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  • 3 weeks later...

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The Navy Ministry Building, old post card of the Meiji era

 

Prime Minister Akiyama appoints Date as Minister of the Navy

 

The Ministry of the Navy (Kaigun-shō) is one of the most notable ministry buildings of the nation. Although it burned down at its original site during the 1945 allied air raids on Tokyo, it has been rebuilt on part of the Hibiya Park, opposite the Public Security Intelligence Agency. But striking is not just the central location of the building, nor that it is based on the old plans of British architect Josiah Conder, but also the importance this ministry has for the National conservative government.

 

As Prime Minister Akiyama has appointed former Minister Tada Hiro the official Resident-General in Korea, responsible for the Japanese-Korean relations and cooperation, his successor is noone other than his predecessor, Date Seiranko. Akiyama announced these news earlier today in a press conference on the Japanese-Korean relations and states that the move might seem strange, but she assured present media that she has full confidence in Date's abilities to improve the state of the Japanese Navy in these troubled times, where the threat emanating from the increased Commonwealth presence in the Pacific is unlikely to be resolved anytime soon.

 

Date Seiranko is seen by many as the creator of the new Japanese Navy and she also is credited with having played a vital part in the establishment of the Dai-Tōhoku Renpō. However, she also is known as a proponent of proactive diplomacy and a strong military. Date is chiefly responsible for the creation of every Naval Construction Plan, leading to the construction of no less than 10 aircraft carriers and 8 battleships. Her time as Minister of the Navy saw important events, such as the South American War, the Alberta Incident and the Carrier Incident, the latter which has led to her dismissal. Many thus wonder why the Prme Minister chose to recall Date into the cabinet.

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A map of the proposed canal

 

A new Nicaragua Canal?

 

Yesterday, Prime Minister Akiyama, Minister of Foreign Affairs Nakamichi and Minister of Economy, Trade and Industry Amahara in a grand celebration with representatives of the Japanese industry celebrated the foundation of the Japanese Nicaragua Canal Company (JNCC). The JNCC, a partnership between the Japanese state and Japanese private enterprises, will be assessing the state of the old canal, repair said damage if possible or reconstruct parts that have been damaged beyond repair. It is currently estimated that the project will require three years to be completed.

 

The restoration of the Nicaragua canal is widely seen as a move towards expanding and securing the trade routes between the Asia-Pacific region and the Atlantic coast of the Americas. The restored canal is not only supposed to rival the capacity of the Panama canal once completed, but it is also going to shorten the route between Japan and the Caribbean by a significant distance. Prime Minister Akiyama hailed the restoration of the canal as "a major step in securing trade between the Americas and Asia, bringing prosperity to both" and stated "the need for the Canal is there, as a secure connection and considering the troubles in the Athenian Federation that cast doubts on the security of the Suez canal.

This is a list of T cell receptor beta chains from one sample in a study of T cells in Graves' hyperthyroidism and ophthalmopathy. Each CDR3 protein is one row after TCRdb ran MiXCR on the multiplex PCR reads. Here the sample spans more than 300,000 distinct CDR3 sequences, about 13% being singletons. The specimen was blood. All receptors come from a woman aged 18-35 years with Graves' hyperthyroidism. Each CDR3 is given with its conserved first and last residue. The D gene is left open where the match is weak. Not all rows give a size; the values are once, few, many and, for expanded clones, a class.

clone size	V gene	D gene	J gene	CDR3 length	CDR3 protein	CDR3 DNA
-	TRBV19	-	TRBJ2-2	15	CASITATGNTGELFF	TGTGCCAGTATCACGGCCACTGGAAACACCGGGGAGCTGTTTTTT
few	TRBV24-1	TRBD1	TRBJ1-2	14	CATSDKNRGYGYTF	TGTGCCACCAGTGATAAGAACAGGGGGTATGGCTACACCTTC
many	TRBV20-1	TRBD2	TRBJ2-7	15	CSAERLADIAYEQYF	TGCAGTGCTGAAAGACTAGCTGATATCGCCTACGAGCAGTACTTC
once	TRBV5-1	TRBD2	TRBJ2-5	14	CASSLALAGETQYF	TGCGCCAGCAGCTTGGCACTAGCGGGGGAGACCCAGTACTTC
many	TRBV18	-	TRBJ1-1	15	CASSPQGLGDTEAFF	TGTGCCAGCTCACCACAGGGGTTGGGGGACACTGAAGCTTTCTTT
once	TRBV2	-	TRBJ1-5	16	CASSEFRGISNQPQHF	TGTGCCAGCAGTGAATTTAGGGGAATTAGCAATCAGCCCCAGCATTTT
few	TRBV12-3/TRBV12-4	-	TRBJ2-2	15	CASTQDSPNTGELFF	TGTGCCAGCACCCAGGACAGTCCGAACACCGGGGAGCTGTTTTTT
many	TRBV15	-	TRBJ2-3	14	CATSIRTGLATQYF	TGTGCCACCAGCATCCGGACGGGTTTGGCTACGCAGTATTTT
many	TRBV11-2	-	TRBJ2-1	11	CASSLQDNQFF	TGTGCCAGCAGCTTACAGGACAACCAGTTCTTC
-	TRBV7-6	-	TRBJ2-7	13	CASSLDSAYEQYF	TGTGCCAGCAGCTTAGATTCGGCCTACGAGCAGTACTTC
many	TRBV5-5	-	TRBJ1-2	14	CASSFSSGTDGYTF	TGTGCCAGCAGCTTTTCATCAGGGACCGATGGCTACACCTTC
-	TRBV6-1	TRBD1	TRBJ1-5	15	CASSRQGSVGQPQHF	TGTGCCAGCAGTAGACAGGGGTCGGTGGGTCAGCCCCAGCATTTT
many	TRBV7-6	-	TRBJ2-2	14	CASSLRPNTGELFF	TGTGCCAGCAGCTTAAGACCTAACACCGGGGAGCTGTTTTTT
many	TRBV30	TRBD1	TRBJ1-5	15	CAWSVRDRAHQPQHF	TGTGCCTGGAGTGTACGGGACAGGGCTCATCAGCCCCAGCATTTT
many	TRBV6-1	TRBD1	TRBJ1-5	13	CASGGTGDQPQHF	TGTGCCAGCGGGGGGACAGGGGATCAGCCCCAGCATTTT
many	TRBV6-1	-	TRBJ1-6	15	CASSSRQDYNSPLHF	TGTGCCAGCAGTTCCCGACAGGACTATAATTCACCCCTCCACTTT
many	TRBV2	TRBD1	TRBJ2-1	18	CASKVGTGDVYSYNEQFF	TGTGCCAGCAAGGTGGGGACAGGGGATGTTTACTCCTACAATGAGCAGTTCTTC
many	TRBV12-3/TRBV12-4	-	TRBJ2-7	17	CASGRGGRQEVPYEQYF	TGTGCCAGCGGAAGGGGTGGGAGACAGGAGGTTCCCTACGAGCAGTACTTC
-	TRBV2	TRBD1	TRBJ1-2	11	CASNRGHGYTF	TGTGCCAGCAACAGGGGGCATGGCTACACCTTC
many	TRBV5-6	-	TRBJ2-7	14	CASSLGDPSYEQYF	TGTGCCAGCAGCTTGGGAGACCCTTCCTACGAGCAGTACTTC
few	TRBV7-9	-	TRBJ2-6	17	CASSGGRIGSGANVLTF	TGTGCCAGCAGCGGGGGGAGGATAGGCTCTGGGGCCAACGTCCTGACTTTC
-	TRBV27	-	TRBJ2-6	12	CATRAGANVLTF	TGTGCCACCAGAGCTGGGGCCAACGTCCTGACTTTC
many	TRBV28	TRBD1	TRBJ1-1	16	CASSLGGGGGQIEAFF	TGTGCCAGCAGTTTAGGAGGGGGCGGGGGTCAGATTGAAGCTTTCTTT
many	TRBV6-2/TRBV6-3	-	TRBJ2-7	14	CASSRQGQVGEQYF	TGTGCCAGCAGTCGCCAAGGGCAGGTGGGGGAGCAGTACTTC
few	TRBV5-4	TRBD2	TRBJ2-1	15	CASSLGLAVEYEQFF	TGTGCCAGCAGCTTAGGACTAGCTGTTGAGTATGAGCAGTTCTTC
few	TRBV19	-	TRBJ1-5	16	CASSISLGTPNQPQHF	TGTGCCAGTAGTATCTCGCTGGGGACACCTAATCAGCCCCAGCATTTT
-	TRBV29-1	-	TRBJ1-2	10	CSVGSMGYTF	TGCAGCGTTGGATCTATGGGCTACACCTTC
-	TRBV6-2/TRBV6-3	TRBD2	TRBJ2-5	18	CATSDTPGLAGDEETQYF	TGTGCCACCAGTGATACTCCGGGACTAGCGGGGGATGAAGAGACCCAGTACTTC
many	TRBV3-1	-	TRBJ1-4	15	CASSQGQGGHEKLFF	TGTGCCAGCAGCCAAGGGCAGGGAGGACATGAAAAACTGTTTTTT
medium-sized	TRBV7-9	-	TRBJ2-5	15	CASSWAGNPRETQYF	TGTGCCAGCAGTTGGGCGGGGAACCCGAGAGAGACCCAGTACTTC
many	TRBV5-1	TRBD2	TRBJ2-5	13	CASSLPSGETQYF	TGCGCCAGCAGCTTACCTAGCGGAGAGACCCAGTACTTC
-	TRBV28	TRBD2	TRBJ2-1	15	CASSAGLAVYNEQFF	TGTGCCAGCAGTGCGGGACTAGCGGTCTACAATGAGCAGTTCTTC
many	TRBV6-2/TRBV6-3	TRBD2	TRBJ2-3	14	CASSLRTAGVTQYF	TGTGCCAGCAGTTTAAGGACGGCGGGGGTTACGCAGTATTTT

In terms of who will be allowed to transit, the JNCC officially states that the canal will be open for all kinds of civilian shipping, provided a toll for the maintainance is paid, though military assets will have to request permission first from the Japanese government.

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Diet passes the State Intervention Act

 

The Ministry of Economics, Trade and Industry has today started its newest activities under the State Intervention Act, after the National Diet passed the law in its last session. The State Intervantion Act has been proposed by Minister Amahara, after the newest prognosis on the Japanese economy has been even worse than before. Despite an absolute and relative decrease in public debt, the Japanese economy is contracting again for the third quarter in a row. Reasons for this lackluster performance are most of all the collapse of Athens, the American Commonwealth and the Maratha Empire, as well as the regional trade partner of Meihua, which has significantly reduced the export market for Japanese manufacturing, causing increased competition with Tianxian business over the East Asian market.

 

As a response, the METI has requested no less than ¥2.4 trillion through the State Intervention Act, with which it has been enabled to purchase and salvage failing businesses to stabilise the economy. The Jiyutō has denounced the initiative as "one more step towards extensive statism", given that it is expected that several hundred enterprises may be bought, restructured and run as state-owned enterprises until they earned their cost back. To the Liberals, this approach sounds not economically sound and overtly simplistic, seemingly over ¥2.4 trillion down the drain. However, Minister Amahara in a press conference stated that the METI does have plans to economically run the enterprises it purchases and that hopeless enterprises will not see a single dime.

 

The Bank of Japan also has announced that it will lower interest rates, in order to assist businesses with financing themselves in these troublesome times and make investment more viable.